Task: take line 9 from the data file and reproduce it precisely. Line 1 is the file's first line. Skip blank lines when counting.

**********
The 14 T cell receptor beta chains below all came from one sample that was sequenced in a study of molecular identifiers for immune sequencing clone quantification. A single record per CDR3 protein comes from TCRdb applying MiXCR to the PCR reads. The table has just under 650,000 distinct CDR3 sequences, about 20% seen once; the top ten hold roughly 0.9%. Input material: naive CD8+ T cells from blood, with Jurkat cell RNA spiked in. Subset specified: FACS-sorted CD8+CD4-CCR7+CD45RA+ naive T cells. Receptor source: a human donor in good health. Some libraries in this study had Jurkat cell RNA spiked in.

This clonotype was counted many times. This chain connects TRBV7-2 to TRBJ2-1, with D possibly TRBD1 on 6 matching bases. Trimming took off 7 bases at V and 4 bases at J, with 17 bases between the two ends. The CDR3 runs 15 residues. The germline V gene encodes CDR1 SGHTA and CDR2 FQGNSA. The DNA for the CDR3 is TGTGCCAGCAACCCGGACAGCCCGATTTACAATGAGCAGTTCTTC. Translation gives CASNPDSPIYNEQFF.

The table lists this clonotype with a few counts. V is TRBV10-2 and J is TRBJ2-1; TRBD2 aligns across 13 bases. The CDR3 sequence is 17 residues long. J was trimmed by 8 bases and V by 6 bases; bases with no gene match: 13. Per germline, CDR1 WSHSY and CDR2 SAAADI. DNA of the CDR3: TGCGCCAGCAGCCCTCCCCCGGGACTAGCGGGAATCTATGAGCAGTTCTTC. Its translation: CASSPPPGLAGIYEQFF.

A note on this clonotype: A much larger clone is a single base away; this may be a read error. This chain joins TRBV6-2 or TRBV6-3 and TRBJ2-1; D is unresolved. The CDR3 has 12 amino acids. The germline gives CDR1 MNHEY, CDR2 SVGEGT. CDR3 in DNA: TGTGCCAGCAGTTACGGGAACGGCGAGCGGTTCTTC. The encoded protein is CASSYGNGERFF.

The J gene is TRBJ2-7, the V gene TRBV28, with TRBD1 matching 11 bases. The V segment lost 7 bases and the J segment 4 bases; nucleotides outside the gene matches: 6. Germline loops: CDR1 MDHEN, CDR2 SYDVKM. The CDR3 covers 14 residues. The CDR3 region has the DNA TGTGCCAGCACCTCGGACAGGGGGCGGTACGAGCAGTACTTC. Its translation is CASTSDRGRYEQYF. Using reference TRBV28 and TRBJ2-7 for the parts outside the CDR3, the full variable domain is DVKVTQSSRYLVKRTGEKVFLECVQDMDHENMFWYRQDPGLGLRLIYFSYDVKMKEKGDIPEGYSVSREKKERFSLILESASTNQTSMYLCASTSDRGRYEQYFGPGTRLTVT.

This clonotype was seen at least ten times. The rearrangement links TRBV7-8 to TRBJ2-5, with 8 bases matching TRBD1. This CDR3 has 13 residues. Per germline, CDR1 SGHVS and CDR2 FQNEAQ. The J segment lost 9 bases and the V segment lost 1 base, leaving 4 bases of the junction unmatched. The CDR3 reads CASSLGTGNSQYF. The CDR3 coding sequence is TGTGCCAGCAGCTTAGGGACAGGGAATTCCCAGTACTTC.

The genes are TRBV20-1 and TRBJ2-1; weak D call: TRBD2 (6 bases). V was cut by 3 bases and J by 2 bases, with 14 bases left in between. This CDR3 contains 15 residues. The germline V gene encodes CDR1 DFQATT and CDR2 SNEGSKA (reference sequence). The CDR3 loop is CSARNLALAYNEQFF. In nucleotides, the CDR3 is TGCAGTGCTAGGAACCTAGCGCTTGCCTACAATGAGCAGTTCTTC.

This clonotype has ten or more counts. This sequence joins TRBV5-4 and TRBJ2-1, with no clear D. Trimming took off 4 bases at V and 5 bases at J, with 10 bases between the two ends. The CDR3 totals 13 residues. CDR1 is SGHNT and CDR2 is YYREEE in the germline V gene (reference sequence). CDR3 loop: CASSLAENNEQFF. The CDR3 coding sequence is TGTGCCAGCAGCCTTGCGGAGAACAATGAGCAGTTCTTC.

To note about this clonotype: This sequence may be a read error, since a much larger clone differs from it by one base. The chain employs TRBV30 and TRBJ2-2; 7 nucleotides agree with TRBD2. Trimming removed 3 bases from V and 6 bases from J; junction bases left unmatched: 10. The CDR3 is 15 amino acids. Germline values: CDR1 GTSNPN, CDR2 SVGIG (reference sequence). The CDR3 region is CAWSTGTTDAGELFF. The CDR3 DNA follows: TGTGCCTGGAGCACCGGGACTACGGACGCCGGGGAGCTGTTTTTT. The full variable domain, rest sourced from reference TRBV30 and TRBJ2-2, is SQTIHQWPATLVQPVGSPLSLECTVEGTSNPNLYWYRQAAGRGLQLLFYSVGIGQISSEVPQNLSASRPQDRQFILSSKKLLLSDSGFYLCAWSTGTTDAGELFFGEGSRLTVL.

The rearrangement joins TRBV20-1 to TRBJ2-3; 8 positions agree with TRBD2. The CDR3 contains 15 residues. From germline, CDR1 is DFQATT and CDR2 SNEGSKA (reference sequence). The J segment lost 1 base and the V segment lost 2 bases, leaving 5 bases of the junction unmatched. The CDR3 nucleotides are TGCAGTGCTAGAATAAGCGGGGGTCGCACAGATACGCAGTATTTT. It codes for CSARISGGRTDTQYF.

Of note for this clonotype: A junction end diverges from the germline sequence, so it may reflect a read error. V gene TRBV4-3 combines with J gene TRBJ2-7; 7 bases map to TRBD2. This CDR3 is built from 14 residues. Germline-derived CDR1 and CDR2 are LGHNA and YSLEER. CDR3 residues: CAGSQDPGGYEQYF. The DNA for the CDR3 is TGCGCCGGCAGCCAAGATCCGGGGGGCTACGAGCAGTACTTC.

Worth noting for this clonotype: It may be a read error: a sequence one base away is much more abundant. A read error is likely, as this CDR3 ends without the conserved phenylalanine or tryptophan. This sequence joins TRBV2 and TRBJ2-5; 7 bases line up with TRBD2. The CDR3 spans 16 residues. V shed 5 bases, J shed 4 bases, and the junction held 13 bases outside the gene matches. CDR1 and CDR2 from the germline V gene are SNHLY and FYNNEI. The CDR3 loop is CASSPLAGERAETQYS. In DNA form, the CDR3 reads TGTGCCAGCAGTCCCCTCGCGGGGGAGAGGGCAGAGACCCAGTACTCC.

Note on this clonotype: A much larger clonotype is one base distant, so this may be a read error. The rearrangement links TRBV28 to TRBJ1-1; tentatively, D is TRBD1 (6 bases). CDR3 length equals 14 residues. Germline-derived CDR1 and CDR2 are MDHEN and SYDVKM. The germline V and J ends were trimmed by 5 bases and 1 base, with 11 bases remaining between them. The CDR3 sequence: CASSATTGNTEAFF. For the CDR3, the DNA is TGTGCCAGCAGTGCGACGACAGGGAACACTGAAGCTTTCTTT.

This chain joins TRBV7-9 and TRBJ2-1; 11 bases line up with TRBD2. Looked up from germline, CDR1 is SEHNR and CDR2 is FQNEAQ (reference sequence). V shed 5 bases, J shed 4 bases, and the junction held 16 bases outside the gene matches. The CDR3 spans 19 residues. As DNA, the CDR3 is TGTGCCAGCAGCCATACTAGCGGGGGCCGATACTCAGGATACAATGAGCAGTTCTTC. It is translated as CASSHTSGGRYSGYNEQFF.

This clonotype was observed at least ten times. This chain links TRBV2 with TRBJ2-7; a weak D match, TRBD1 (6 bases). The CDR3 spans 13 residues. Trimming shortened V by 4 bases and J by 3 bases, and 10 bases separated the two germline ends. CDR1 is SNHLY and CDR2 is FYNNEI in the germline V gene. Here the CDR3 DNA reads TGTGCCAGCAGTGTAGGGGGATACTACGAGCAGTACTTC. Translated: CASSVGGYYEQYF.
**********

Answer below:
To note about this clonotype: This sequence may be a read error, since a much larger clone differs from it by one base. The chain employs TRBV30 and TRBJ2-2; 7 nucleotides agree with TRBD2. Trimming removed 3 bases from V and 6 bases from J; junction bases left unmatched: 10. The CDR3 is 15 amino acids. Germline values: CDR1 GTSNPN, CDR2 SVGIG (reference sequence). The CDR3 region is CAWSTGTTDAGELFF. The CDR3 DNA follows: TGTGCCTGGAGCACCGGGACTACGGACGCCGGGGAGCTGTTTTTT. The full variable domain, rest sourced from reference TRBV30 and TRBJ2-2, is SQTIHQWPATLVQPVGSPLSLECTVEGTSNPNLYWYRQAAGRGLQLLFYSVGIGQISSEVPQNLSASRPQDRQFILSSKKLLLSDSGFYLCAWSTGTTDAGELFFGEGSRLTVL.